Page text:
By David R. Stampone
January 29, 2010
In only eight years, South Africa’s Soweto Gospel Choir has prominently presented its homeland’s musical riches to the world.
A gorgeous blend of South Africa’s considerable church choral legacy and the myriad vocal traditions native to the region – the SGC sings in six of the country’s 11 official languages – the 26-member road ensemble has toured extensively. The choir performs tomorrow night in a sold-out show at the Annenberg Center’s Zellerbach Theatre. Two successive Grammys for Best Contemporary World Music Album(s) have further raised its profile, as did performing at the Academy Awards last year and regularly playing major events such as the yearly Nelson Mandela Day concerts and celebrations honoring Archbishop Desmond Tutu (an enthusiastic group patron).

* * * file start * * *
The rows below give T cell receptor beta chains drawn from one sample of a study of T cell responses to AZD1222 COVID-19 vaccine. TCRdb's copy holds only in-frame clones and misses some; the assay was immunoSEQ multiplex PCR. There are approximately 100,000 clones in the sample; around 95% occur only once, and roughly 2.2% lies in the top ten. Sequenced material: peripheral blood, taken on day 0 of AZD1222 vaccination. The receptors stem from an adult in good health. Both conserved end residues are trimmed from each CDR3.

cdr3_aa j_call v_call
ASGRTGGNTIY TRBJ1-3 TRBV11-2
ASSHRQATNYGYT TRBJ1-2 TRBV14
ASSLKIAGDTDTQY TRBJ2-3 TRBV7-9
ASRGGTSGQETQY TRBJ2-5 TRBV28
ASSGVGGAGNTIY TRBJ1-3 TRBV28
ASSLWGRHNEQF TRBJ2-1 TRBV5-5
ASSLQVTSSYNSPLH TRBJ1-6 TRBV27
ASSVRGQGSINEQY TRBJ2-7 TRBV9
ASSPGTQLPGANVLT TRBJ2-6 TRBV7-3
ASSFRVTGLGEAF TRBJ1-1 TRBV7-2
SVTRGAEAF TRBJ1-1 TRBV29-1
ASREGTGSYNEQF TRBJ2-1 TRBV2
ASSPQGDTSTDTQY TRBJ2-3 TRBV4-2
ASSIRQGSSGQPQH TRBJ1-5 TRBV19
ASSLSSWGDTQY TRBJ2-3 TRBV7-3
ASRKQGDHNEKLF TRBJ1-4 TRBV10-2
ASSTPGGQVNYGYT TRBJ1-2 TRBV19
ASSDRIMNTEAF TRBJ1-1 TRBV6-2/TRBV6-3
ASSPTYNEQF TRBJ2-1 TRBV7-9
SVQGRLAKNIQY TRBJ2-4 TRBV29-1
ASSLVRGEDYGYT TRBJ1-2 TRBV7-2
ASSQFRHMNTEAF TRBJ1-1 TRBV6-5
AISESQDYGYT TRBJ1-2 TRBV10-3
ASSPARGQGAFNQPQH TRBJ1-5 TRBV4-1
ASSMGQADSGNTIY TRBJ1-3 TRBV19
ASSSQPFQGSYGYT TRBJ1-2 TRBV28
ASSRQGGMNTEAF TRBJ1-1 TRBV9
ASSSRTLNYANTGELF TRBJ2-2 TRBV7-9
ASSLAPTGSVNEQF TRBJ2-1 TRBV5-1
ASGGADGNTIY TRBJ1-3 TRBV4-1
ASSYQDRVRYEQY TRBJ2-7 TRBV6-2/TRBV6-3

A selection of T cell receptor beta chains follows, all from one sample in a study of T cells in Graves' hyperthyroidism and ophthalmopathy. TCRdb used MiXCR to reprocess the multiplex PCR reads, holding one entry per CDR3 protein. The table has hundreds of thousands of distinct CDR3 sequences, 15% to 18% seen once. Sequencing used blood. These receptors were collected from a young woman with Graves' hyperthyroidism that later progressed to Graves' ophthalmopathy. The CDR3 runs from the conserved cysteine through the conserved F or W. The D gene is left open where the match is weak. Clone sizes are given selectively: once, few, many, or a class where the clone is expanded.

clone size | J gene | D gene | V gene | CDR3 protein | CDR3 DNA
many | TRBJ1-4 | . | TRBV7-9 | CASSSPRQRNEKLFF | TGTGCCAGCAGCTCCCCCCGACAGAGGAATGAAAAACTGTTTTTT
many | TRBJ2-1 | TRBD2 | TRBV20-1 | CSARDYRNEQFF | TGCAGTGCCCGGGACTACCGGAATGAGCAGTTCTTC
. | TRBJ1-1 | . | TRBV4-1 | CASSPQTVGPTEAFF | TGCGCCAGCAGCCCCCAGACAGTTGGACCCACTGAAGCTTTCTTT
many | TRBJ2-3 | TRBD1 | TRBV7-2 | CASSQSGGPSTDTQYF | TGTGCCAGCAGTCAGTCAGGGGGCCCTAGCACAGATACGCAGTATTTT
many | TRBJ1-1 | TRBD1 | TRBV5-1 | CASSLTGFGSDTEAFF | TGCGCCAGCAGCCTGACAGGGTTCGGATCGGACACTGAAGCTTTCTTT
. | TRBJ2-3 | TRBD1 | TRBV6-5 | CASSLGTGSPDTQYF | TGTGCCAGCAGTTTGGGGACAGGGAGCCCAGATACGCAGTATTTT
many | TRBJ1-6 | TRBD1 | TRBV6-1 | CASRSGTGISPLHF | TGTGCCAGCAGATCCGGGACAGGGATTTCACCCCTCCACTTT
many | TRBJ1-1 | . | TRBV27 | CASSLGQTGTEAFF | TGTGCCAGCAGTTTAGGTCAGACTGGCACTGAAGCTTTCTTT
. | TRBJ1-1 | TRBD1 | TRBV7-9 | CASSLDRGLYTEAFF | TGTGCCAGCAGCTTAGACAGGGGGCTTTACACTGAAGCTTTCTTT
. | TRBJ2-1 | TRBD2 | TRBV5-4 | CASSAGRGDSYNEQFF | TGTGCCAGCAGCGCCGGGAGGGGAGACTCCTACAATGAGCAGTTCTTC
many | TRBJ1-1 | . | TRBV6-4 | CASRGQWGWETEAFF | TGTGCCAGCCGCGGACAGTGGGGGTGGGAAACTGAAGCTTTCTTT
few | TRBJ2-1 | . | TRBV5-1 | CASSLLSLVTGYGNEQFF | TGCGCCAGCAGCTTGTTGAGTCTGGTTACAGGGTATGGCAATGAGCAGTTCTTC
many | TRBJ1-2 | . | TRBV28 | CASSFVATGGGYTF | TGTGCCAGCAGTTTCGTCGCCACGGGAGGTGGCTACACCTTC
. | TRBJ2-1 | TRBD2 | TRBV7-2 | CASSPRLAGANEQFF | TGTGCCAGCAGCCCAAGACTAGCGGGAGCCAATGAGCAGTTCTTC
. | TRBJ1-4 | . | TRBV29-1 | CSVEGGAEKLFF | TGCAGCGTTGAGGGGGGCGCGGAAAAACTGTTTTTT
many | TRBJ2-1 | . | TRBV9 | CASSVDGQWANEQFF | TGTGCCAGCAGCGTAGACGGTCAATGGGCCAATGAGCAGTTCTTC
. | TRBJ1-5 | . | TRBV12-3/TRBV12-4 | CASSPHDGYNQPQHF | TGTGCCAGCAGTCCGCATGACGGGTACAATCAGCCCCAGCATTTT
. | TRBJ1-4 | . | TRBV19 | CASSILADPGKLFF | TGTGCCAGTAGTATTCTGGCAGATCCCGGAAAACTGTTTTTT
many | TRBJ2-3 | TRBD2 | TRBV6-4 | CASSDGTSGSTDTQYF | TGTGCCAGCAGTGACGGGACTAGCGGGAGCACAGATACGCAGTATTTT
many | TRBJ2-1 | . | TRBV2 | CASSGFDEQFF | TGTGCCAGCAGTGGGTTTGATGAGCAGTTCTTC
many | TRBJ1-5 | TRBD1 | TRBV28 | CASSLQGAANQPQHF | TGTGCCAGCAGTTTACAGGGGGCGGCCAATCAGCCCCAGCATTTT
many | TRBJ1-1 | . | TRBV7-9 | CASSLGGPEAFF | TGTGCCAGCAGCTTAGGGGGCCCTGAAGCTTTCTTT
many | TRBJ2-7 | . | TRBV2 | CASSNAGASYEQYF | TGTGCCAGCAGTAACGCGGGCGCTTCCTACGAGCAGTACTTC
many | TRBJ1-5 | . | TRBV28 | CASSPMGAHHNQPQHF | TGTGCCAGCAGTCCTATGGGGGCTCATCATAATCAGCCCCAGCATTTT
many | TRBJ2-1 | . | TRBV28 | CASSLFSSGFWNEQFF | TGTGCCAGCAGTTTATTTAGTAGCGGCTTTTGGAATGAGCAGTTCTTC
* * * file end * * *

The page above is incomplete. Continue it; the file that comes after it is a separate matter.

In June 2010, however, the entire planet will metaphorically come to South Africa, looking on as the nation hosts soccer’s quadrennial World Cup. The Soweto Gospel Choir will be there, having already performed at the public drawing that decided the opening schedules of the 32 qualifying national teams. “That was so great,” said choir member Vusi Shabalala earlier this week. “We sang before people representing so many different cultures.. . . I am so proud to be a South African – the world will see how prepared we are, how well our democracy is doing, no more apartheid.. . .”
Shabalala is also proud of SGC’s new album, Grace (its fifth) and its fertile mix of trad, pop (covering “Bridge Over Troubled Water”) and sacred music. (Classically trained, Shabalala contributes to a striking “Ave Maria.”) “We ‘Africanize’ things – with those deep bass vocal parts, for example.” Assisting the choir’s charity Nkosi’s Haven Vukani (providing care for AIDS sufferers) and having helped Katrina’s victims, he also wished to pointedly champion ongoing relief efforts for Haiti: “We must.”